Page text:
21.10.2016 | Universitätsklinikum Magdeburg

nachricht New potential cancer treatment using microwaves to target deep tumors
12.10.2016 | University of Texas at Arlington

All articles from Health and Medicine >>>

The most recent press releases about innovation >>>

Die letzten 5 Focus-News des innovations-reports im Überblick:

Im Focus: New 3-D wiring technique brings scalable quantum computers closer to reality

Researchers from the Institute for Quantum Computing (IQC) at the University of Waterloo led the development of a new extensible wiring technique capable of controlling superconducting quantum bits, representing a significant step towards to the realization of a scalable quantum computer.

"The quantum socket is a wiring method that uses three-dimensional wires based on spring-loaded pins to address individual qubits," said Jeremy Béjanin, a PhD...

Im Focus: Scientists develop a semiconductor nanocomposite material that moves in response to light

In a paper in Scientific Reports, a research team at Worcester Polytechnic Institute describes a novel light-activated phenomenon that could become the basis for applications as diverse as microscopic robotic grippers and more efficient solar cells.

A research team at Worcester Polytechnic Institute (WPI) has developed a revolutionary, light-activated semiconductor nanocomposite material that can be used...

Im Focus: Diamonds aren't forever: Sandia, Harvard team create first quantum computer bridge

By forcefully embedding two silicon atoms in a diamond matrix, Sandia researchers have demonstrated for the first time on a single chip all the components needed to create a quantum bridge to link quantum computers together.

"People have already built small quantum computers," says Sandia researcher Ryan Camacho. "Maybe the first useful one won't be a single giant quantum computer...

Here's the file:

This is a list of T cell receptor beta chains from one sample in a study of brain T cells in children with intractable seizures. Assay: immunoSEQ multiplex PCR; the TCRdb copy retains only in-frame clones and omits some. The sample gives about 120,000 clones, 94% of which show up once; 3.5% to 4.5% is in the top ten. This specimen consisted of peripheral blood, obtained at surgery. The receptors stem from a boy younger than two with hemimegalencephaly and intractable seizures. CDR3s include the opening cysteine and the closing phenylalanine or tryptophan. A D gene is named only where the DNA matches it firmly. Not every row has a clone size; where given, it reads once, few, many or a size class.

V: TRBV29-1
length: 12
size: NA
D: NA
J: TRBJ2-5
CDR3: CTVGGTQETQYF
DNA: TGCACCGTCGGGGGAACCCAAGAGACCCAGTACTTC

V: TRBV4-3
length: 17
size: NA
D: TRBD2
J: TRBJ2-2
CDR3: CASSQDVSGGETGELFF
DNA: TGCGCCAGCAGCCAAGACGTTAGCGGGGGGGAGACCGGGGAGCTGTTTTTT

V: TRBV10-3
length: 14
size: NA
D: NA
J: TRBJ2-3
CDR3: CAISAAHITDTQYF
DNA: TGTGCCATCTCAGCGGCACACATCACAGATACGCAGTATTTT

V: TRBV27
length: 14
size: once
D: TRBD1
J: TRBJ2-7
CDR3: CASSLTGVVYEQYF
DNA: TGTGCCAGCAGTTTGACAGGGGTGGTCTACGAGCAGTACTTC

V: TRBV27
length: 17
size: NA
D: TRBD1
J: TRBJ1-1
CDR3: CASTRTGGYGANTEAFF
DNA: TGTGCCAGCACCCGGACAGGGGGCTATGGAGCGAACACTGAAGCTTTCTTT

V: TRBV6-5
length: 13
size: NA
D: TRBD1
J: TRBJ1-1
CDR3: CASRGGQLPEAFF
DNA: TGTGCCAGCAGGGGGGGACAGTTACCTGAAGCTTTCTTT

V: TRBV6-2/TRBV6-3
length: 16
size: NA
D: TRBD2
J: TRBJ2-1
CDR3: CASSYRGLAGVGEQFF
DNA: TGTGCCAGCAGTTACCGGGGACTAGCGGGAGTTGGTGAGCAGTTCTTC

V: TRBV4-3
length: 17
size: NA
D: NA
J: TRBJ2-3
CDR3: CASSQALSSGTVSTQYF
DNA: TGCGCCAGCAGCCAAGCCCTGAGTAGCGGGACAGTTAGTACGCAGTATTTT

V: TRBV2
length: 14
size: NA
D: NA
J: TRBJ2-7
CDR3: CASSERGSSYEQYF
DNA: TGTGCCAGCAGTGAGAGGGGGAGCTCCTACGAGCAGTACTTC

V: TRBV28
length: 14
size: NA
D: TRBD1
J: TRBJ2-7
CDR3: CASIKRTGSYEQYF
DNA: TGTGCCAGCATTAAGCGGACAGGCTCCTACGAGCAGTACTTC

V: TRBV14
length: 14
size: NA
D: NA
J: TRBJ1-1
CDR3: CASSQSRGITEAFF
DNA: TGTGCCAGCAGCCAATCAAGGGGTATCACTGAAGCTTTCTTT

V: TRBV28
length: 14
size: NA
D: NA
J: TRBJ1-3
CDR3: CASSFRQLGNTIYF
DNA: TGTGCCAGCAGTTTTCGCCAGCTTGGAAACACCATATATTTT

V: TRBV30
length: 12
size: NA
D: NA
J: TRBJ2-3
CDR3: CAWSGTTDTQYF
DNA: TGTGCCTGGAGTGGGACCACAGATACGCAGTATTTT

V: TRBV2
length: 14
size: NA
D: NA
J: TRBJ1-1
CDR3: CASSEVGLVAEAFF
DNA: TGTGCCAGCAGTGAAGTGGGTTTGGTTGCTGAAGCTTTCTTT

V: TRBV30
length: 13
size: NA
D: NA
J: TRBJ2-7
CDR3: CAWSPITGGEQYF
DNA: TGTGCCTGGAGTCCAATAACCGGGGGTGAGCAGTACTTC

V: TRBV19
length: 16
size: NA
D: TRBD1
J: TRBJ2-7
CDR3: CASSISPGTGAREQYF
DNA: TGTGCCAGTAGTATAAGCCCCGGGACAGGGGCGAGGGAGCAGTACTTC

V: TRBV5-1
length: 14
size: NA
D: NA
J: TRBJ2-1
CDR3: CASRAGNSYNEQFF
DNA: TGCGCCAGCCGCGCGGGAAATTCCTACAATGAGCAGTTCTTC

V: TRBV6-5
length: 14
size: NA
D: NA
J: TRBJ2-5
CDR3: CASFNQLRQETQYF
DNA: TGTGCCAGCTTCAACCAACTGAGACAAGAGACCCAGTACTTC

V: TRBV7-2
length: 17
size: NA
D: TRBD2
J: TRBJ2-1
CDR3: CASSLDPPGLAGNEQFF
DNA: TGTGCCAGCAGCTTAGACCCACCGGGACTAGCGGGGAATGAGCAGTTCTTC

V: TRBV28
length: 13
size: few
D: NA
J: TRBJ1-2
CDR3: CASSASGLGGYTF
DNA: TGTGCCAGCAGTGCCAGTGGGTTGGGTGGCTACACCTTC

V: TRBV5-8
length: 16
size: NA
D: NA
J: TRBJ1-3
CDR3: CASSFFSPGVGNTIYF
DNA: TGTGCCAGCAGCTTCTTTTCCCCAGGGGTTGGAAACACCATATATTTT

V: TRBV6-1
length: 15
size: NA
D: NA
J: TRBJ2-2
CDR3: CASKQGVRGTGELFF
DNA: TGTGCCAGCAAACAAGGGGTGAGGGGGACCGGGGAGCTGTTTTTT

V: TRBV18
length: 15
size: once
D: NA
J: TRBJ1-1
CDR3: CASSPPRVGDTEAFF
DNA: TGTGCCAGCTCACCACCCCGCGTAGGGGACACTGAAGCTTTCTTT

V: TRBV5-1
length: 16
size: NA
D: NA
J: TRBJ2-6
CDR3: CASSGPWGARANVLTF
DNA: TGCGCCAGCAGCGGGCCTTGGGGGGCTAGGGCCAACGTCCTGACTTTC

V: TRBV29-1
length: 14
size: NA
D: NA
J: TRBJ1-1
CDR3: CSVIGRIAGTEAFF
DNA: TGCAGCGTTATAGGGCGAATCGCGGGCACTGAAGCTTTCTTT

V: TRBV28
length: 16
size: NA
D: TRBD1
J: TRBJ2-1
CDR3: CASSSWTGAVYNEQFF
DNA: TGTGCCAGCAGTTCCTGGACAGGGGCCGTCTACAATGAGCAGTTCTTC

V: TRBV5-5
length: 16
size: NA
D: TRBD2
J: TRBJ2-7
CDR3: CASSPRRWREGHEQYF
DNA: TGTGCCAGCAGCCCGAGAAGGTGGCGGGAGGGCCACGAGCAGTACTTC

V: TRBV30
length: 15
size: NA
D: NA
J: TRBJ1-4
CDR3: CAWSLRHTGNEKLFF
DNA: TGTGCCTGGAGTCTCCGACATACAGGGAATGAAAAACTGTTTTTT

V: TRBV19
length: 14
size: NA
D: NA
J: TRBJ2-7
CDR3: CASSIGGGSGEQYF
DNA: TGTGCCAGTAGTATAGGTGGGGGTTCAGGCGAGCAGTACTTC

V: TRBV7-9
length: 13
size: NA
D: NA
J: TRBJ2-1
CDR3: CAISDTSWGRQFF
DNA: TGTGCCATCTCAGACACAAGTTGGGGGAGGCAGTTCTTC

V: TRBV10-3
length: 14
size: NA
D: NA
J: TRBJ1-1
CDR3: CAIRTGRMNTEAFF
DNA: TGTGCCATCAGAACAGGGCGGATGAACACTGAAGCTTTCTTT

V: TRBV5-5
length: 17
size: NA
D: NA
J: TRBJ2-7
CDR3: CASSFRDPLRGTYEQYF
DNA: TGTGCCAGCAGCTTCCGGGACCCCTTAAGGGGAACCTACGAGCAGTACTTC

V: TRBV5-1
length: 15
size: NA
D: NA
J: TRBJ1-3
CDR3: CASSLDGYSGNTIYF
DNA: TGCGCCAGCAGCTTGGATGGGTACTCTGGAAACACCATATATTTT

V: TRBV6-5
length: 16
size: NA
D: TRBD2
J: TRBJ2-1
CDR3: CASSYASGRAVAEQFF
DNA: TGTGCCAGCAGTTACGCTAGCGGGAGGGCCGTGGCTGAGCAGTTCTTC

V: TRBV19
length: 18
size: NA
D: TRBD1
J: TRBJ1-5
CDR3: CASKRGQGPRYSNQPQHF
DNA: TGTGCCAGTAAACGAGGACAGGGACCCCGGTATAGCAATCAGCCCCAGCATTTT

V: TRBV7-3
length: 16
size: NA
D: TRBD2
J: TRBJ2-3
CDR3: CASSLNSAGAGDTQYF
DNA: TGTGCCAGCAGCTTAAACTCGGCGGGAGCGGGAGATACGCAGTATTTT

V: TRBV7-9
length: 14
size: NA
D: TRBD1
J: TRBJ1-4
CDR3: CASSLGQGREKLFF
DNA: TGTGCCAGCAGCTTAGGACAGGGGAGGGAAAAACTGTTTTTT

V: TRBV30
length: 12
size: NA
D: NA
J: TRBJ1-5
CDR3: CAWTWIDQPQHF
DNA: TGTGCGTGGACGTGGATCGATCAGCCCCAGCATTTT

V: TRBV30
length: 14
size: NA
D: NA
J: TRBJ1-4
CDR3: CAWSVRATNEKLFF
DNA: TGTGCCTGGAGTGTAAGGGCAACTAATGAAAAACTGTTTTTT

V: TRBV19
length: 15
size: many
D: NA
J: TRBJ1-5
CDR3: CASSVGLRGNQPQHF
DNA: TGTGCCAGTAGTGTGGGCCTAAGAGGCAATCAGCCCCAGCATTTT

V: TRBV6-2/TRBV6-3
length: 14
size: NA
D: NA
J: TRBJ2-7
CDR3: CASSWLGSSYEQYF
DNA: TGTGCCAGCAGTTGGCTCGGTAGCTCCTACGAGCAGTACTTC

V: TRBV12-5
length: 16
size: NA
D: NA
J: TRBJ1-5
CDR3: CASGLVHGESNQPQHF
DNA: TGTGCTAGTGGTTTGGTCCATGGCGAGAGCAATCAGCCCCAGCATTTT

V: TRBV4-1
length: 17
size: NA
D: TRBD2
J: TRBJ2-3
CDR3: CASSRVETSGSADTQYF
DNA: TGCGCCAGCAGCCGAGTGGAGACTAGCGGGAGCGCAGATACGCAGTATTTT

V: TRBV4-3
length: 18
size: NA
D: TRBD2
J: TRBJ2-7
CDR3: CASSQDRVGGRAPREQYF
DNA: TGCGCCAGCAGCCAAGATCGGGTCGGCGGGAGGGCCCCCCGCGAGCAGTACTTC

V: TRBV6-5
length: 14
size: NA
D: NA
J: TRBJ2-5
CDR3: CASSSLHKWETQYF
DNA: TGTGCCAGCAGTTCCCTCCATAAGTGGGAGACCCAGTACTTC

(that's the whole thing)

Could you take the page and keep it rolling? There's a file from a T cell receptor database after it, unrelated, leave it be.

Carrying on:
Im Focus: New Products - Highlights of COMPAMED 2016

COMPAMED has become the leading international marketplace for suppliers of medical manufacturing. The trade fair, which takes place every November and is co-located to MEDICA in Dusseldorf, has been steadily growing over the past years and shows that medical technology remains a rapidly growing market.

In 2016, the joint pavilion by the IVAM Microtechnology Network, the Product Market “High-tech for Medical Devices”, will be located in Hall 8a again and will...

Im Focus: Ultra-thin ferroelectric material for next-generation electronics

'Ferroelectric' materials can switch between different states of electrical polarization in response to an external electric field. This flexibility means they show promise for many applications, for example in electronic devices and computer memory. Current ferroelectric materials are highly valued for their thermal and chemical stability and rapid electro-mechanical responses, but creating a material that is scalable down to the tiny sizes needed for technologies like silicon-based semiconductors (Si-based CMOS) has proven challenging.

Now, Hiroshi Funakubo and co-workers at the Tokyo Institute of Technology, in collaboration with researchers across Japan, have conducted experiments to...

All Focus news of the innovation-report >>>



Event News

#IC2S2: When Social Science meets Computer Science - GESIS will host the IC2S2 conference 2017

14.10.2016 | Event News

Agricultural Trade Developments and Potentials in Central Asia and the South Caucasus

14.10.2016 | Event News

World Health Summit – Day Three: A Call to Action

12.10.2016 | Event News

Latest News

Resolving the mystery of preeclampsia

21.10.2016 | Health and Medicine

Stanford researchers create new special-purpose computer that may someday save us billions

21.10.2016 | Information Technology

From ancient fossils to future cars

21.10.2016 | Materials Sciences

More VideoLinks >>>